In that spirit - a burden lifted and carried for the sake of others - I'm asking my friends in the white majority who voted for Donald Trump to do just once what people demand of my Muslim friends all the time: Reassure us that, though your skin is the same color and you use religious language that sounds on the surface like the language of wrongdoers who presently feel empowered to harm people of color and religious and sexual minorities, that you disavow, clearly and unambiguously, the misogyny, racism, religious hate speech, classism, cultural chauvinism, and violence that seem to have come with the package - and in some cases seem to BE the package - your candidate and some of his supporters sold in this election ... because, while I'm not afraid of you personally, I am afraid that, if push comes to shove, you might not defend some people I love as much as I love you.

Friday, November 11, 2016

working for the common good | or not

ANARCHY IS NOT PROGRESSIVE.

Sorry, I didn't mean to shout but, 
if you practice 
hate speech, 
intimidation, 
vandalism, or 
personal violence, 
you are not my protester.

Youth Workers may never see a more teachable moment than this weekend to talk about Christian behavior toward classmates, friends + neighbors

Youthworker friends - this weekend is your clearest shot at guiding your group to a fresh understanding that there is nothing Christian (nothing authentically American for that matter) about hate speech, intimidation, vandalism, or personal violence. Going a step farther, if the biblical text is to be believed, there's something profoundly Christian about defending the weak, the poor, the sick, the broken, the captive, foreigners, widows, orphans, strangers.... If you don't have a better idea, call it Safety Pin Sunday. Put a largish safety pin on your shirt, dress, or jacket, and offer one to anybody willing to identify himself or herself as a safe person at school and in the neighborhood for friends and neighbors who feel unsafe because of the present turmoil ... in particular: Muslims, Jews, Sikhs, immigrants, pretty much anyone with dark skin, women and girls, sexual minorities - whoever in your community feels at risk ... in some communities it may be Trump supporters who feel at greater risk this week than before the election.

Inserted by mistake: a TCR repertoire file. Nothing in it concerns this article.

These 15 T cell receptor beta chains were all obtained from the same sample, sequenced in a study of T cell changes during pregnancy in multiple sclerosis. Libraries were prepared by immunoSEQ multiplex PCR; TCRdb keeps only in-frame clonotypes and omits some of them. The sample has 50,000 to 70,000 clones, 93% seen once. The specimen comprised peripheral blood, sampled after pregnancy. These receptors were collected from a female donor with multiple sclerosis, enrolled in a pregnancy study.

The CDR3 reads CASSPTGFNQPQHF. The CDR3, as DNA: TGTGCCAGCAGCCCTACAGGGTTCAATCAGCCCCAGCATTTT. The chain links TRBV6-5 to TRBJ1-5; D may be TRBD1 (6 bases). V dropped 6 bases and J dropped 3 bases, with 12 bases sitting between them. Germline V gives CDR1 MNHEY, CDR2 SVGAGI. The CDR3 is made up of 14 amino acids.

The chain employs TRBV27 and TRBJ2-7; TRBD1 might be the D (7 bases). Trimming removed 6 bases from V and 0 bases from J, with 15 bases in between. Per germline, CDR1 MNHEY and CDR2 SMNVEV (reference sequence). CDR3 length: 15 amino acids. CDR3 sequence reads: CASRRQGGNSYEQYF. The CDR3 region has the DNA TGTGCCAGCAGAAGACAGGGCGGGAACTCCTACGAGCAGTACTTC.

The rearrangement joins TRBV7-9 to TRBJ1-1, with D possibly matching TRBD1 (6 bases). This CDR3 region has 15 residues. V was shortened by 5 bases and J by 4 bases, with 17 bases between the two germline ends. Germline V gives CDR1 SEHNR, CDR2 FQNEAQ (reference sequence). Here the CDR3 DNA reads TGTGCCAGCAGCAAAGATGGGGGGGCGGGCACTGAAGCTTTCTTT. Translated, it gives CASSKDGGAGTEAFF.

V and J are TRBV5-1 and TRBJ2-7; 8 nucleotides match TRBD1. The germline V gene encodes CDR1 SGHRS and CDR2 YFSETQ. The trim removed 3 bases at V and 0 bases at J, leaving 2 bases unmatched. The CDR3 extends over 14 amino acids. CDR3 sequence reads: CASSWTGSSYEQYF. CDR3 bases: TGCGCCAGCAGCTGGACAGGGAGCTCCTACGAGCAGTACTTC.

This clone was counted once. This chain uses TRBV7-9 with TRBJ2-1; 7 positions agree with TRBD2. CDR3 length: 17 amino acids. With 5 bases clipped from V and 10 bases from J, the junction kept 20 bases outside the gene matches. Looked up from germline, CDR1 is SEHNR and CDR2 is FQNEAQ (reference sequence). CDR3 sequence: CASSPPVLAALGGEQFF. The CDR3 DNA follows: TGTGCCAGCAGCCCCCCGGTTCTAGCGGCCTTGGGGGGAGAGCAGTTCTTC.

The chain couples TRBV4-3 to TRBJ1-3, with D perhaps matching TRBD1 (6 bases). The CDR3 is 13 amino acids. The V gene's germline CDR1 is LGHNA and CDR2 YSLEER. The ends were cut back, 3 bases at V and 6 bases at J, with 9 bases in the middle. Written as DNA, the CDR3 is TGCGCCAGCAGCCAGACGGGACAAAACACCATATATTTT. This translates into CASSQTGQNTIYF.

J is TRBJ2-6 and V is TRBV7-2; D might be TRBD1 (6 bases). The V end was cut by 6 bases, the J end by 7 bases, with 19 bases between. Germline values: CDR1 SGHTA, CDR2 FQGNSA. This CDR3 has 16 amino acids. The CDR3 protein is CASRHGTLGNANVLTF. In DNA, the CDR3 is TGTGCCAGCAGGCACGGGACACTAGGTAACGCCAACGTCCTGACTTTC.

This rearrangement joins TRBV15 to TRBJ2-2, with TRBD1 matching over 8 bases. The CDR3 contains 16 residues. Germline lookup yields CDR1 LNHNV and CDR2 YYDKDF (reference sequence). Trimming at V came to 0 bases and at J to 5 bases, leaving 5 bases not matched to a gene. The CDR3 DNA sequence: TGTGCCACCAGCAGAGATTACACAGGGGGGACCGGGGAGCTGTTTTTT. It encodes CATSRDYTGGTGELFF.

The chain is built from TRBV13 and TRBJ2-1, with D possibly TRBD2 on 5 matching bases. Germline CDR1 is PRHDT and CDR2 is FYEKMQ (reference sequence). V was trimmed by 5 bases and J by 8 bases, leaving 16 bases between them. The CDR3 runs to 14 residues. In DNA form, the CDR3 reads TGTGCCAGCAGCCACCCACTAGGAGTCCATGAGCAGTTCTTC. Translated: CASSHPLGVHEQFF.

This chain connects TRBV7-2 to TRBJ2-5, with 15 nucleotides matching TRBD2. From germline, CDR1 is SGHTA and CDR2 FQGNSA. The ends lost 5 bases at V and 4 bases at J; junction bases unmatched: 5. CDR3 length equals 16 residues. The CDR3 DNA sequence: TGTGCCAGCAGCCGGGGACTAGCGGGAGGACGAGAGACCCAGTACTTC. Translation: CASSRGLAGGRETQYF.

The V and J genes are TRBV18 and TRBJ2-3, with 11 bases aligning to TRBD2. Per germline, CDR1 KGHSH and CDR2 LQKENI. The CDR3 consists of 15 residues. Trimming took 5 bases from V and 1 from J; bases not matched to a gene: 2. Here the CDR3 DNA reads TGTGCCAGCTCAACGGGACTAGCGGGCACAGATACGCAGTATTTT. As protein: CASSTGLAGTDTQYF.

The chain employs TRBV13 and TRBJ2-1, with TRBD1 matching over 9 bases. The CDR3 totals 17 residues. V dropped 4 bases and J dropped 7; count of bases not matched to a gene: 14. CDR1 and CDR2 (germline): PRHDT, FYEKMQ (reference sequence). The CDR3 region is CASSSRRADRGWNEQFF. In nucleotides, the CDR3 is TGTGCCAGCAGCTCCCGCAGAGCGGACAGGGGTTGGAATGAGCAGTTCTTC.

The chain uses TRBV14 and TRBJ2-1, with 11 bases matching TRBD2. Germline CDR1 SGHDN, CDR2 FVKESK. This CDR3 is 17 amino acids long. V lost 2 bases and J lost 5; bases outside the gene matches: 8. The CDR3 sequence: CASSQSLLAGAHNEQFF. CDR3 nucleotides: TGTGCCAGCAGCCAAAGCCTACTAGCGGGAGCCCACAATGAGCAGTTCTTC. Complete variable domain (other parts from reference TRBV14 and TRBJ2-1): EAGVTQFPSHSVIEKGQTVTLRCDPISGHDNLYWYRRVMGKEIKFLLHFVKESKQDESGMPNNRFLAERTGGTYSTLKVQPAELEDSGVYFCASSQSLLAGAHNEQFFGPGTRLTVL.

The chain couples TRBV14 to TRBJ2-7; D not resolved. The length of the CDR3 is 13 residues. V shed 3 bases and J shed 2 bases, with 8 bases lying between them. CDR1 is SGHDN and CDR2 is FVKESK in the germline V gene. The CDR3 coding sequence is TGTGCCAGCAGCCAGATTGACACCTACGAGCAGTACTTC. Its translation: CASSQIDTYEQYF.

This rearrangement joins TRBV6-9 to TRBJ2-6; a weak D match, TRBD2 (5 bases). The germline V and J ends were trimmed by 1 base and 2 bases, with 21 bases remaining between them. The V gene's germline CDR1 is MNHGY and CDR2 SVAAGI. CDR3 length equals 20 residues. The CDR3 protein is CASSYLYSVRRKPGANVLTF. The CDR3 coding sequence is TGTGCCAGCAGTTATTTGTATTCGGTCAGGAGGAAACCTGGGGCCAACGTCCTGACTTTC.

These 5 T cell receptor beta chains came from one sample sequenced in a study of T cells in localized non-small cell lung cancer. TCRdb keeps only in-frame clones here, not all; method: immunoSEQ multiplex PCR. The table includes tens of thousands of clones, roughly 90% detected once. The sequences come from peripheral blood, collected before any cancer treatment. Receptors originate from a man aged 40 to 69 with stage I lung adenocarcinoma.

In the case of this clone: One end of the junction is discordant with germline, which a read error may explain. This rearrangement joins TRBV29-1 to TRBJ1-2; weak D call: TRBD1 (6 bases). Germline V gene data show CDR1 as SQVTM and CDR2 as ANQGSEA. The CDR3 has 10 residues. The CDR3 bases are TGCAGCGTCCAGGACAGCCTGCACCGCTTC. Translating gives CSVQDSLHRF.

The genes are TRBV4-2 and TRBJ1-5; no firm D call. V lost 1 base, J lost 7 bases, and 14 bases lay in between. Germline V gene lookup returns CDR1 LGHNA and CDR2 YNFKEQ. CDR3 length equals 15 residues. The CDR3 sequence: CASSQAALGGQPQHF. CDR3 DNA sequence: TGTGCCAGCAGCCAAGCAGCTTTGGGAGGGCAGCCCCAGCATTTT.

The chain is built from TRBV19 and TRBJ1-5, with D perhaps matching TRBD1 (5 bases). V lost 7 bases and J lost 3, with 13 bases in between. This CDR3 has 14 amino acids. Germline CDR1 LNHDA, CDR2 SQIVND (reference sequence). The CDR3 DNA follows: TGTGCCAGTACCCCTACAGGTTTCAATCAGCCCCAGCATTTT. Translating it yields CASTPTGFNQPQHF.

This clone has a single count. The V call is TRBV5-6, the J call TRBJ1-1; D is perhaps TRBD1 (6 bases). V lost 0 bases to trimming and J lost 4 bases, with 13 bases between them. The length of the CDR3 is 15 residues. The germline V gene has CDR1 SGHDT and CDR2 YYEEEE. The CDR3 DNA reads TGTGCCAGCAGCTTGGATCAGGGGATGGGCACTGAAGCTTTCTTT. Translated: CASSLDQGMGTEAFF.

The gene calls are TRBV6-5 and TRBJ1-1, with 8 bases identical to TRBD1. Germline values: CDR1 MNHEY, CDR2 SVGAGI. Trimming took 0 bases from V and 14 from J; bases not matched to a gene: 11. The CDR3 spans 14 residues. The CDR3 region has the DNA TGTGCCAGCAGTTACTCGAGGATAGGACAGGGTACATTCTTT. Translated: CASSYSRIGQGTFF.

Safety Pin people will protect anyone who needs protecting by 
  • standing with them
  • eating with them
  • walking with them
  • sharing a ride with them
  • dialing 911 for them
  • recording video of anyone who threatens them
  • taking screen shots of anything that expresses violent intentions towards them online
  • standing up to online bullies and trolls
  • not allowing them to be physically isolated or cornered by anyone who means to harm them